All the NPN compounds shown in Table 2 (page 6) have given relatively satisfactory results in feeding tests with ruminants, but none of them was better than urea while most were more expensive.
Diammonium phosphate has proved satisfactory in a number of trials (Schaadt, Johnson and McClure, 1966) and it has the advantage that it supplies phosphorus, which is often a limiting nutrient in low-protein, poor quality rations. Perez, Warner and Loosli (1967) reported that urea-phosphate was a source of NPN which was utilized as well as urea and a supply of phosphorus which was used as efficiently as was dicalcium phosphate when fed to lambs and calves.
Kay et al. (1967) reported that ammonium acetate in the drinking water of early weaned calves, to replace part of the protein in fish meal, reduced the rate of gain. Replacing 13.9 percent of fish meal in the dry diet with 3.0 percent urea also lowered the rate of gain and efficiency of feed utilization. Stobo et al (1967) also found that young calves made less satisfactory growth when urea furnished one third of the dietary nitrogen than when fed with fish meal. Cyanuric acid (approximately 32 percent N) was nontoxic to sheep in rumen fistula doses of up to 96 grams or in oral doses of up to 120 grams of acid plus 400 milliters of water (Altona and Mackenzie, 1964). In a feeding trial, cyanuric acid reduced the weight loss of sheep.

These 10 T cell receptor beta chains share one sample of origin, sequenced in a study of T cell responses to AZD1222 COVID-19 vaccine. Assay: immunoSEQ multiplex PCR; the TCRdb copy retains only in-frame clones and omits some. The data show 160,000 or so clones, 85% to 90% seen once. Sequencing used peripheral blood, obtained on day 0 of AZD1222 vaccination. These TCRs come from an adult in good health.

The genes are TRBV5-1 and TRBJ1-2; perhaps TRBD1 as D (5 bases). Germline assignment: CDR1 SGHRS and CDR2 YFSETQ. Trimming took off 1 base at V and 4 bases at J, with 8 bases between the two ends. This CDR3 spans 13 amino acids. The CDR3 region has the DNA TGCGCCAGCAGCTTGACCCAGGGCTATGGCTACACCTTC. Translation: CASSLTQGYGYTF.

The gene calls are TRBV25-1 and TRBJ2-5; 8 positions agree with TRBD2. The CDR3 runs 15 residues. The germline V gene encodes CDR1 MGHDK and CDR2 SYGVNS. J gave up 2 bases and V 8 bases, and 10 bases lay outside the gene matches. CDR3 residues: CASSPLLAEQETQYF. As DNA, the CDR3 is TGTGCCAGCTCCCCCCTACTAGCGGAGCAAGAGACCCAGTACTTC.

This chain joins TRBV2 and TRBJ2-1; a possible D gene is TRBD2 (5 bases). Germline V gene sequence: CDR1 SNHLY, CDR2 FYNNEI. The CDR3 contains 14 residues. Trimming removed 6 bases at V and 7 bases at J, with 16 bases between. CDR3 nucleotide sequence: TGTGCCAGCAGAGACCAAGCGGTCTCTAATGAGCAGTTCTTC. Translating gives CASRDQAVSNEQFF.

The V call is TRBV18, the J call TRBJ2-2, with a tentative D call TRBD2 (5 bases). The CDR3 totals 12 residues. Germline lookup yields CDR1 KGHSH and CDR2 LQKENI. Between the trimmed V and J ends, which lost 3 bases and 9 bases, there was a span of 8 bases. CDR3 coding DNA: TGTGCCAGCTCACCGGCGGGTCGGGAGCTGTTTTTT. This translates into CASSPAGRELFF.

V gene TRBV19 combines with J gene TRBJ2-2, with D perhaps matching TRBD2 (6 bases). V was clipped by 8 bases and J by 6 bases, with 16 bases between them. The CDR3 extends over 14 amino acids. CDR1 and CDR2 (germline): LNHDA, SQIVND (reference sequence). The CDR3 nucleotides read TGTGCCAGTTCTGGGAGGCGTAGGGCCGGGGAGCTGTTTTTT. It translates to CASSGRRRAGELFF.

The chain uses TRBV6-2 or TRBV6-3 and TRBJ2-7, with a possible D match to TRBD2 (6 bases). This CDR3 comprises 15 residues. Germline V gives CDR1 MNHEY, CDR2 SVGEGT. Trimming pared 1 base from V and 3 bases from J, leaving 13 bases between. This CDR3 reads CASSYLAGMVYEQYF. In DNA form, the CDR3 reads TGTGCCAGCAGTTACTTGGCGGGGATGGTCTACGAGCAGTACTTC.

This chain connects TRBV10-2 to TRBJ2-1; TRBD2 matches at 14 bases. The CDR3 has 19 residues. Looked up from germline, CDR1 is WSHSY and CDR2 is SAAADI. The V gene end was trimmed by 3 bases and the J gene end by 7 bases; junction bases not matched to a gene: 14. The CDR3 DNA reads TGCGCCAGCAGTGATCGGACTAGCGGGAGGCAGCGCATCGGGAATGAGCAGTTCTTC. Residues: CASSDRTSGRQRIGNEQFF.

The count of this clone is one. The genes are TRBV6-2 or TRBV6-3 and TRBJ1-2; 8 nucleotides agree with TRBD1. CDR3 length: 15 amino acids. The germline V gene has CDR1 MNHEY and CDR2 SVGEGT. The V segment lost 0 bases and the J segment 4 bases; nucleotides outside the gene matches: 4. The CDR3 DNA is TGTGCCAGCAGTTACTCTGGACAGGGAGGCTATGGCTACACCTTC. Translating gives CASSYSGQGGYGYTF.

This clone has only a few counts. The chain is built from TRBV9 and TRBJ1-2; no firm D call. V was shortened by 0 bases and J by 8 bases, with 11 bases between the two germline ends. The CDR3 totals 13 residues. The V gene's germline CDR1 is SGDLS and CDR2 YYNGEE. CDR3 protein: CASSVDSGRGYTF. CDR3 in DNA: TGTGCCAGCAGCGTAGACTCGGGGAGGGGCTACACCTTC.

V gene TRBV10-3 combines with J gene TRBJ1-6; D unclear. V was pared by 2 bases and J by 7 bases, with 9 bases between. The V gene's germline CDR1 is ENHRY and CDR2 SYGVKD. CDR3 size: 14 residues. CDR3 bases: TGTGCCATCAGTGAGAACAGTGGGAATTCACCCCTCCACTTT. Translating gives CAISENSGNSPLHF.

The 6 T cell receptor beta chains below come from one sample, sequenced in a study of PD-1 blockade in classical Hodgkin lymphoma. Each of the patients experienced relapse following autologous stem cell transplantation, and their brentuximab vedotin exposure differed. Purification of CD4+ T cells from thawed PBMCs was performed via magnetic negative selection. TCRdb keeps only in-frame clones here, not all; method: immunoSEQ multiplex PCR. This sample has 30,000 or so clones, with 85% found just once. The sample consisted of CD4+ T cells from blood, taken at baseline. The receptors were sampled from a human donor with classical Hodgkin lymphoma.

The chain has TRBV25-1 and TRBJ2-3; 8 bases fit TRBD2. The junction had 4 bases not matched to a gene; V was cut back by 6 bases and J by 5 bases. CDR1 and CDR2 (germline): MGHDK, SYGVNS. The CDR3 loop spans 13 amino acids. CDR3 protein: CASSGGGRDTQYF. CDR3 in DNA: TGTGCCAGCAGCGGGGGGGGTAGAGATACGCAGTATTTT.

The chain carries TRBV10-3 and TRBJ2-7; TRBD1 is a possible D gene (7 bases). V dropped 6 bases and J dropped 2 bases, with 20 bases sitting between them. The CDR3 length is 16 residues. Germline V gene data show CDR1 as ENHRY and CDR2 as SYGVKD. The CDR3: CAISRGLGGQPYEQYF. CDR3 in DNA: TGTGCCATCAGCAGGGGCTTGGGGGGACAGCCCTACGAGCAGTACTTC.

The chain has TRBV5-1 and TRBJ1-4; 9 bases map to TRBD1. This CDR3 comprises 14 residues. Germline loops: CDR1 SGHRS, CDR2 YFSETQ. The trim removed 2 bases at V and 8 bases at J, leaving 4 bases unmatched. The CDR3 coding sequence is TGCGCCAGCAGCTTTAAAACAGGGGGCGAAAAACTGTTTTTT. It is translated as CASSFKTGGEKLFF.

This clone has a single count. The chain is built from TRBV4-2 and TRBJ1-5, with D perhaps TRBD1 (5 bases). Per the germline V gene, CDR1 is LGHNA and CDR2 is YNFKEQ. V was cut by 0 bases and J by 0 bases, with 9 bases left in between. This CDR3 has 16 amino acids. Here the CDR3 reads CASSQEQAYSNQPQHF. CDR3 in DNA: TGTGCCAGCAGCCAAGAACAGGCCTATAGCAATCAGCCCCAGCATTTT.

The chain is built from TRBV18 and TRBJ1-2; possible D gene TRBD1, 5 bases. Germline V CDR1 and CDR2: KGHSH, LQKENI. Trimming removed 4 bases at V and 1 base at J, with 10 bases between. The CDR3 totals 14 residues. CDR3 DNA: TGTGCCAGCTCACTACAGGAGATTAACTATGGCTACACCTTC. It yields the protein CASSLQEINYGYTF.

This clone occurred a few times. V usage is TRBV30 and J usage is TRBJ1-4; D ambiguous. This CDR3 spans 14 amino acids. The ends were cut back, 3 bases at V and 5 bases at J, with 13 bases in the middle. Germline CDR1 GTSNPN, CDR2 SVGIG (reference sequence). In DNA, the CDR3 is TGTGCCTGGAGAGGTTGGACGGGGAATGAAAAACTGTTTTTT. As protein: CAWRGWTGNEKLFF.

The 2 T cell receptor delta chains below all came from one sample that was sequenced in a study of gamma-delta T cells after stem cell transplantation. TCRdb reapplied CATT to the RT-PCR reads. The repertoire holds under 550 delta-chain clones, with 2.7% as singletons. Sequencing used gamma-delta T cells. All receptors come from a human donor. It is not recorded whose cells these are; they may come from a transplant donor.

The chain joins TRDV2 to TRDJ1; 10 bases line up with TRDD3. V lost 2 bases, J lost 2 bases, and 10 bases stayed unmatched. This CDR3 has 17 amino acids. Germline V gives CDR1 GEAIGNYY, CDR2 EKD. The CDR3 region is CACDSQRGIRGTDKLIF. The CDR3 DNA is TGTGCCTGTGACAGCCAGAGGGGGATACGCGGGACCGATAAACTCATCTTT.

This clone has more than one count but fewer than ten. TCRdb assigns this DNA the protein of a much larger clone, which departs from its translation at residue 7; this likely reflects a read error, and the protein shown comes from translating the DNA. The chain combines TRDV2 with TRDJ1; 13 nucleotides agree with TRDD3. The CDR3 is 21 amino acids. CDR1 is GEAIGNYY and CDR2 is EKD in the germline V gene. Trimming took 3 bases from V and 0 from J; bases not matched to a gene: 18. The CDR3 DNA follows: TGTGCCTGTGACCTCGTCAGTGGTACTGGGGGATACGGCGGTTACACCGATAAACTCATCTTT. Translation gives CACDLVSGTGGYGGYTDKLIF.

Sewage sludge, the residue removed from sewage clarification plants, has shown some value as a source of nitrogen for ruminant animals. More than one half of its nitrogen content is in the form of NPN.